No-Cost Tube Tying Surgeries Will Be Available for Some Through Tricare Next Year, But Not Vasectomies

Army doctor discusses contraception options with a patient while a nurse prepares for an exam at the CPT Jennifer M. Moreno Primary Care Clinic, Fort Sam Houston, Texas, Oct. 20, 2021. (U.S. Army photo by Jason W. Edwards)
An Army doctor discusses contraception options with a patient at the CPT Jennifer M. Moreno Primary Care Clinic, Fort Sam Houston, Texas, Oct. 20, 2021. (U.S. Army photo by Jason W. Edwards)

Military family members, reservists and some retirees covered by Tricare will be able to get the female sterilization surgery known as tubal ligation from civilian doctors at no cost starting Jan. 1, the Defense Health Agency confirmed.

Vasectomies, though, will still come with a copay, the agency added.

"Ensuring our beneficiaries have timely and affordable access to reproductive healthcare, including a full range of contraceptive services, is a top priority for the Military Health System," Defense Health Agency spokesperson Peter Graves said in an emailed statement to

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Tubal ligation, colloquially known as "tube tying," is a form of permanent birth control where the fallopian tubes are cut, tied or otherwise blocked to prevent eggs from traveling from the ovaries and sperm from fertilizing the eggs.

The procedure, which has been offered for Tricare beneficiaries with a copay, will be covered without cost sharing as a "clinical preventive services benefit" starting in 2023, according to an update to the Tricare coverage manual published Friday. Active-duty service members could already get tubal ligations at no cost at military hospitals, but service members have anecdotally reported facing military doctors reluctant to perform the procedure.

The new benefit will be offered to enrollees in Tricare Prime, the equivalent of an HMO, and Tricare Select, the equivalent of a PPO. Beneficiaries with Tricare Young Adult, the plan for adult children ages 21 to 26; Tricare Reserve Select, the plan for eligible reservists and family members; and Tricare Retired Reserve, the plan for retired reservists under age 60, will also be eligible.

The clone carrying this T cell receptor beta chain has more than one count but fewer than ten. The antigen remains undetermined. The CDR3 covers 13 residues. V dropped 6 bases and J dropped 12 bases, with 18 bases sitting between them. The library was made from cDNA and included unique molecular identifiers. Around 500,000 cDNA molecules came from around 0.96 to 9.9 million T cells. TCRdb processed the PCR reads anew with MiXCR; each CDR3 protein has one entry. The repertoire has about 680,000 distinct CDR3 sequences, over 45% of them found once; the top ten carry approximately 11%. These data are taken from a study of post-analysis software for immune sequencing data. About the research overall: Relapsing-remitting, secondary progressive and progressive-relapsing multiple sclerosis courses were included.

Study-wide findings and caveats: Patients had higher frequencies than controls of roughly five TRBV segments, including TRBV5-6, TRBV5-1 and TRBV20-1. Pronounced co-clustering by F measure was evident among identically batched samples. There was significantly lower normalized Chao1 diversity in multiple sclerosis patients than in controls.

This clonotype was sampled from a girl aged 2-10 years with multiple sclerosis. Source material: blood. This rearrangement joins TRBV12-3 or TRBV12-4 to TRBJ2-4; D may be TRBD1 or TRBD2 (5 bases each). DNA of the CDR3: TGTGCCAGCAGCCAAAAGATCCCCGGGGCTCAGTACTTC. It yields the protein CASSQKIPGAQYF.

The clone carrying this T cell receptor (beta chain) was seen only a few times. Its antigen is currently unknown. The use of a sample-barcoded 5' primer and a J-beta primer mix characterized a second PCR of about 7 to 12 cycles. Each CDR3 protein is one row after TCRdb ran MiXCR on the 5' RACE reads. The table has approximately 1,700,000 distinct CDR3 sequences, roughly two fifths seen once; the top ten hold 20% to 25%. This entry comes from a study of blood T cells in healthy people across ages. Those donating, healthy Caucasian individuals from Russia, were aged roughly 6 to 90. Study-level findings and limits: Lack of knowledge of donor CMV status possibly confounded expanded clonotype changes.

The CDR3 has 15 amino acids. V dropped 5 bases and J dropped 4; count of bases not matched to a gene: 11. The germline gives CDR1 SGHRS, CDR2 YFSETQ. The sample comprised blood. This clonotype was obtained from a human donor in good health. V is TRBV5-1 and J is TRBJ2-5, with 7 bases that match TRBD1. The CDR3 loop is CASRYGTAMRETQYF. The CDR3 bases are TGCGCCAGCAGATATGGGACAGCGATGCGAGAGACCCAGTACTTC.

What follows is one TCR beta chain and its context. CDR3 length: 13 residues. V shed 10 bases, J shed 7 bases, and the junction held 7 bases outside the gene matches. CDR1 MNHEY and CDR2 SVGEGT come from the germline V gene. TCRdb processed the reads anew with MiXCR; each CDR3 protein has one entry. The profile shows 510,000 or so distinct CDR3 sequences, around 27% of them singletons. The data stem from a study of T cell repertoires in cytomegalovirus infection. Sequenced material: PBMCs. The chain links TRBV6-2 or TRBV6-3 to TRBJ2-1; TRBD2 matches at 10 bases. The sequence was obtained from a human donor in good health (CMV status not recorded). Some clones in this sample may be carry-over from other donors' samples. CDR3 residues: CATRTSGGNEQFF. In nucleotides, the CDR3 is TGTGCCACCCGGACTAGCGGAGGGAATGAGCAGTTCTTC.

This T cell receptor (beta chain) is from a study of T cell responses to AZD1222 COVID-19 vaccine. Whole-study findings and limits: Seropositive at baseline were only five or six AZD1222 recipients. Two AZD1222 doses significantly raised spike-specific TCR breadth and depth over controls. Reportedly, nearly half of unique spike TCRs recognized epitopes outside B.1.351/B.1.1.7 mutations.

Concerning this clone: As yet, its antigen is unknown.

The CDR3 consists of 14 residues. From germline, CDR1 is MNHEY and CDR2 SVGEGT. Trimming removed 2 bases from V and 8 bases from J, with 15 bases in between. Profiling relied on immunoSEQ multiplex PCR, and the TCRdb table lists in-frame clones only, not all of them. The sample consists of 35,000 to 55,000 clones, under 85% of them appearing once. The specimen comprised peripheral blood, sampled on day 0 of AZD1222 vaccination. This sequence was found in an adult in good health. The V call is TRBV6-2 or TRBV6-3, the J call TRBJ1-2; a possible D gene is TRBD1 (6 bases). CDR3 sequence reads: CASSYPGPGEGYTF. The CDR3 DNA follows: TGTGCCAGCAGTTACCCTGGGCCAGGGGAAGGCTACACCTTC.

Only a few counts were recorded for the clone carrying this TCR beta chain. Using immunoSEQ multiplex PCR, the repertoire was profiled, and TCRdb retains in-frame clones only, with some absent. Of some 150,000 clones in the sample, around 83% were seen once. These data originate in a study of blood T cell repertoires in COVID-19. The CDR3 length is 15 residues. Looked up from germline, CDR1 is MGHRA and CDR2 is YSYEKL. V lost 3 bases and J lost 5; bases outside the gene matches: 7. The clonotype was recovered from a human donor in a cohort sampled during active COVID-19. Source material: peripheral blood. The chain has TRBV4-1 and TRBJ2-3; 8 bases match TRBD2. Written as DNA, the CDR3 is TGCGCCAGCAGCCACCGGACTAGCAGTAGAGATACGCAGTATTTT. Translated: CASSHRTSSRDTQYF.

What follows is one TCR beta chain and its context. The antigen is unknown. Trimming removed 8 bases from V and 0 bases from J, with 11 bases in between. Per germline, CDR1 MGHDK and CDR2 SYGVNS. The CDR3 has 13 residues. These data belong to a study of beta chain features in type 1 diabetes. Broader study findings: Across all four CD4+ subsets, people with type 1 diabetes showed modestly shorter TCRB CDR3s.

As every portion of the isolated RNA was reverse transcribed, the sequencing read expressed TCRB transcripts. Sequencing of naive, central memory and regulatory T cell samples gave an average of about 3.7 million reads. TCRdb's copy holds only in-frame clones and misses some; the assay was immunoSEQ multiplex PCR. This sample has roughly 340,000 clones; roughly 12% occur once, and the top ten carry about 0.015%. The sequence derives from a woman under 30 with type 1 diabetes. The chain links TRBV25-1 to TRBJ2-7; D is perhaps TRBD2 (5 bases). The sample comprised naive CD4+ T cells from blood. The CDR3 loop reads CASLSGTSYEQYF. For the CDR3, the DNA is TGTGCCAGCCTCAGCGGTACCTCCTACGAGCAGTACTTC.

Tricare for Life, a supplemental plan for retirees with Medicare, may still be subject to cost-sharing, as will procedures conducted by out-of-network providers, according to the updated manual.

Covering tubal ligations without a cost share aligns Tricare with Department of Health and Human Services guidance on what contraception is considered women's preventative health services under the Affordable Care Act, Graves said.

Conversely, vasectomies, which cut off the tube that carries sperm to semen, are not considered preventative services under the Affordable Care Act, Graves added.

The Affordable Care Act, also known as Obamacare, requires private insurers to cover contraception, including tubal ligations, without cost sharing, but that does not apply to Tricare. For example, military family members and retirees still have a copay for birth control pills.

While Graves did not mention abortion, the change in coverage for tubal ligation comes amid a fierce national debate fueled by the Supreme Court's June decision to overturn Roe v. Wade, the 50-year precedent that guaranteed abortion rights.

Tricare is barred by law from covering abortions except in cases of rape, incest or where the life of the mother is endangered by the pregnancy, but in the wake of the Supreme Court ruling, Democratic lawmakers have been pushing the Pentagon on service members' access to abortion and reproductive care more broadly.

At a hearing on abortion in July, Pentagon officials highlighted that Tricare is eliminating copays for intrauterine devices, a type of birth control inserted into the uterus, in 2023 and vowed to expand contraceptives counseling. Eighteen military treatment facilities already have walk-in contraception clinics, and the department plans to expand that to all facilities, testified Seileen Mullen, acting assistant secretary of defense for health affairs.

"So a woman or a man could come up, get counseling and decide what contraceptive they need that day," she said.

-- Rebecca Kheel can be reached at Follow her on Twitter @reporterkheel.

Related: Lawmakers Want the Pentagon to Waive Tricare Copays on Birth Control Services

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